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The latest in ASEAN

  • Reuters

    Asian financial leaders agree to make 'all policy efforts' to fight pandemic

    Financial leaders from China, Japan, South Korea and Southeast Asia vowed on Friday to redouble their efforts to help the region recover economically from the novel coronavirus and to defend a multilateral system of trade and investment. "We will remain vigilant to the continued downside risks ... We are taking steps to reduce vulnerabilities to these risks and are determined to continue to use all available policy tools to support the sustained recovery," they said in a joint statement. "We will remain resolute in our commitment to uphold an open and rule-based multilateral trade and investment system, and strengthen regional integration and cooperation."

  • Associated Press

    US envoy accuses China of insincerity toward Southeast Asia

    A U.S. official accused China on Tuesday of bullying and insincerity in its dealings with Southeast Asian nations, but said Washington isn't forcing the region to choose sides between the two world powers. U.S. Assistant Secretary of State David Stilwell emphasized American resolve in maintaining its presence in the region and preventing “unwelcomed and certainly unhelpful military adventurism,” including in the disputed South China Sea. The comments in an online news conference were the latest display of the Trump administration’s tough rhetoric toward China.

  • Reuters

    Investors give once-loved 'darling' Southeast Asia a wide berth

    Southeast Asia is slipping to the bottom of global investors' shopping lists, and fund managers expect to stay away from the region as COVID-19 rages across Indonesia and the Philippines and wrecks the economies of Singapore and Thailand. "ASEAN used to be a darling of investors," said Binay Chandgothia, head of Asia at Principal Global Asset Allocation.

  • Reuters

    Pompeo tells Southeast Asia to stand up to China, shun its firms

    The United States' top diplomat on Thursday urged Southeast Asian countries to stand up to maritime bullying by China and to reassess business deals with its state firms, adding to heated exchanges between two powers jostling for influence. Speaking remotely to foreign ministers of the 10-member Association of South East Asian Nations (ASEAN), Secretary of State Mike Pompeo said the region should be confident in the United States and know it can bank on its support.

  • Reuters

    Standard Chartered to streamline business, cut senior roles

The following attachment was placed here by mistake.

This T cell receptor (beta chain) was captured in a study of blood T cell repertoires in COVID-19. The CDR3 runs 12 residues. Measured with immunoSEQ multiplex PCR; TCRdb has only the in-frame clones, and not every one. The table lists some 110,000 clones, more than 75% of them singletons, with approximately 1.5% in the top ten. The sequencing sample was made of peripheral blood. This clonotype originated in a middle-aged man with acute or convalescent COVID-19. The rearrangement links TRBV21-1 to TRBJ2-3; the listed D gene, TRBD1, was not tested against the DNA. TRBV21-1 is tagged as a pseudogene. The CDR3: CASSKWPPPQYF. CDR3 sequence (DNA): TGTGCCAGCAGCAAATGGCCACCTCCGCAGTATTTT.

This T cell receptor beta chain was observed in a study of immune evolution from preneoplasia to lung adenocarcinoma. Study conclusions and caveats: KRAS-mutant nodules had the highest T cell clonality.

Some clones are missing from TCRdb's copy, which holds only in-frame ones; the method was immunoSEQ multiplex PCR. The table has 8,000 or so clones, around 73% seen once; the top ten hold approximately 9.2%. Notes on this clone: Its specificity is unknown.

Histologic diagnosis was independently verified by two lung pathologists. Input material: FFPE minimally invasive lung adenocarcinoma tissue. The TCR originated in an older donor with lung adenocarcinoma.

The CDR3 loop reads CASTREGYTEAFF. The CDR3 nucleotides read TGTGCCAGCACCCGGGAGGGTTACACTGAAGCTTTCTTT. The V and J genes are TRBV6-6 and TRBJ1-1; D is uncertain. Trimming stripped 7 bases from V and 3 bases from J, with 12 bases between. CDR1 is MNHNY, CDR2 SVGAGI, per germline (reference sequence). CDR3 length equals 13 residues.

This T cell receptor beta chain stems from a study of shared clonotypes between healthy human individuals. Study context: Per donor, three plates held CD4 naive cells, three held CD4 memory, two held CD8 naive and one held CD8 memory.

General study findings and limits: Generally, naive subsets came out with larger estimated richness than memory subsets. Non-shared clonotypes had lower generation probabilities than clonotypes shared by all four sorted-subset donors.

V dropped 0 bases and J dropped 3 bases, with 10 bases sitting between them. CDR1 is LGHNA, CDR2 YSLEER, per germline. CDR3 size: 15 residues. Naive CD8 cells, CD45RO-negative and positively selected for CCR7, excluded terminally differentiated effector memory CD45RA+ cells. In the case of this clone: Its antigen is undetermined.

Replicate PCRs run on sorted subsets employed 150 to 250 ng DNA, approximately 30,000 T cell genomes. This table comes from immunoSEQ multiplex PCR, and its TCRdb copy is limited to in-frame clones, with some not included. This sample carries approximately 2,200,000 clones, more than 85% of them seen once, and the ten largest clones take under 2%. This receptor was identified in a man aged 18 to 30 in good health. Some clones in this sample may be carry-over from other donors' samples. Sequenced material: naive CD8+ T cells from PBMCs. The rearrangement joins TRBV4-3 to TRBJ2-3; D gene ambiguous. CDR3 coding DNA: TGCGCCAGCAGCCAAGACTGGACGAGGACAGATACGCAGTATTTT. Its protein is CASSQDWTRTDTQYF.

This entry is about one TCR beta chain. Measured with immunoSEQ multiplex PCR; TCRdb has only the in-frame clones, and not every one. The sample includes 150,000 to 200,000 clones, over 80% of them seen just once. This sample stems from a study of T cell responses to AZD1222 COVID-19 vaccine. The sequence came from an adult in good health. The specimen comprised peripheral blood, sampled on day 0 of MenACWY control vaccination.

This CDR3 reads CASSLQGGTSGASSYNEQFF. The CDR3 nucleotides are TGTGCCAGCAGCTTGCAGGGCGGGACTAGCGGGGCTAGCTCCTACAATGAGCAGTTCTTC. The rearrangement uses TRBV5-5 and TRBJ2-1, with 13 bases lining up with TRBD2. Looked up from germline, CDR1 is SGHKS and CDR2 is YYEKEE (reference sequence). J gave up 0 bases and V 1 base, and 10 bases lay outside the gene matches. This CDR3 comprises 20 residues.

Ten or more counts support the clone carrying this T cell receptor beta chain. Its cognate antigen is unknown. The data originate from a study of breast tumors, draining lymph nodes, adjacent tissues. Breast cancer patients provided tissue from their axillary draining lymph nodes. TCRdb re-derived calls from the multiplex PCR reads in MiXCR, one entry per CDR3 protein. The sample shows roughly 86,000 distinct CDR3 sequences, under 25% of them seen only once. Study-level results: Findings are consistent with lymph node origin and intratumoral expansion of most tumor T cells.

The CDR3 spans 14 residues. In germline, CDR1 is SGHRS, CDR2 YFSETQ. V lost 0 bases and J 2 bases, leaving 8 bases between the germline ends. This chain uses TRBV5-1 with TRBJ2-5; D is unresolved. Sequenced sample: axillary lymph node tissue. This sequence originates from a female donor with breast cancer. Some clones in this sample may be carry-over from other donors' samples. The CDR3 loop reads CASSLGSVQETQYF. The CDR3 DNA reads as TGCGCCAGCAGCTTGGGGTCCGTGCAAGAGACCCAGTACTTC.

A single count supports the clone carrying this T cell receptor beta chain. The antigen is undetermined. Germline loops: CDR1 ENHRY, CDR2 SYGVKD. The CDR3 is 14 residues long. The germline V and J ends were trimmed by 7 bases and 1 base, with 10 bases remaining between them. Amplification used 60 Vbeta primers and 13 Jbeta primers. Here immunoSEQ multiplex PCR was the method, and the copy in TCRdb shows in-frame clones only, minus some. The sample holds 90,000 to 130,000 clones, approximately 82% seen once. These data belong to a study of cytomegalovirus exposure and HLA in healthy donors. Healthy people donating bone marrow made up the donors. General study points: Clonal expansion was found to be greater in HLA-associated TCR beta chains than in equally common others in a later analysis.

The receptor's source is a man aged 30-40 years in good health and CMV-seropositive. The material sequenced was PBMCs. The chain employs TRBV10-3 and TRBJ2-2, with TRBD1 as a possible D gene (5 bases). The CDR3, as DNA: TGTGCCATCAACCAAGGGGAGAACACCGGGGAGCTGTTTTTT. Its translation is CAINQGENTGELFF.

Standard Chartered said on Thursday it would merge several of its businesses and reduce the number of top executives as the Asia and Africa-focused bank seeks to trim costs and create a leaner business. StanChart said it would merge its retail, private and business banking divisions together under the leadership of current ASEAN and South Asia CEO Judy Hsu; and it will bring together its two Asian units together under Greater China and North Asia head Ben Hung. Tracy Clarke, currently regional CEO of Europe & Americas, and head of the company's private bank, is to retire.

  • Associated Press

    US to ASEAN: Reconsider deals with blacklisted China firms

    U.S. Secretary of State Mike Pompeo asked Southeast Asian nations Thursday to reconsider deals with Chinese companies blacklisted by Washington for building island outposts he says Beijing is using to “bully" rival claimants in the disputed South China Sea. Pompeo spoke with counterparts from the Association of Southeast Asian Nations in an annual conference by video due to the coronavirus pandemic. Four of the members — the Philippines, Vietnam, Malaysia and Brunei — have been locked in the long-raging territorial conflict with China, along with Taiwan, over the busy waterway, which Beijing claims almost in its entirety.

  • Associated Press

    ASEAN talks tackle pandemic, sea feud amid US-China rivalry

    Southeast Asia’s top diplomats held their annual talks by video Wednesday to discuss the immense crisis wrought by the coronavirus pandemic and rising tensions in the South China Sea amid the escalating rivalry between Washington and Beijing. The Association of Southeast Asian Nations ministerial meetings, delayed by a month, were held online due to continuing health risks posed by COVID-19. The 10-nation bloc’s foreign ministers were to meet Asian and Western counterparts, including those from the U.S. and China, later in the week, capped by an annual security forum.

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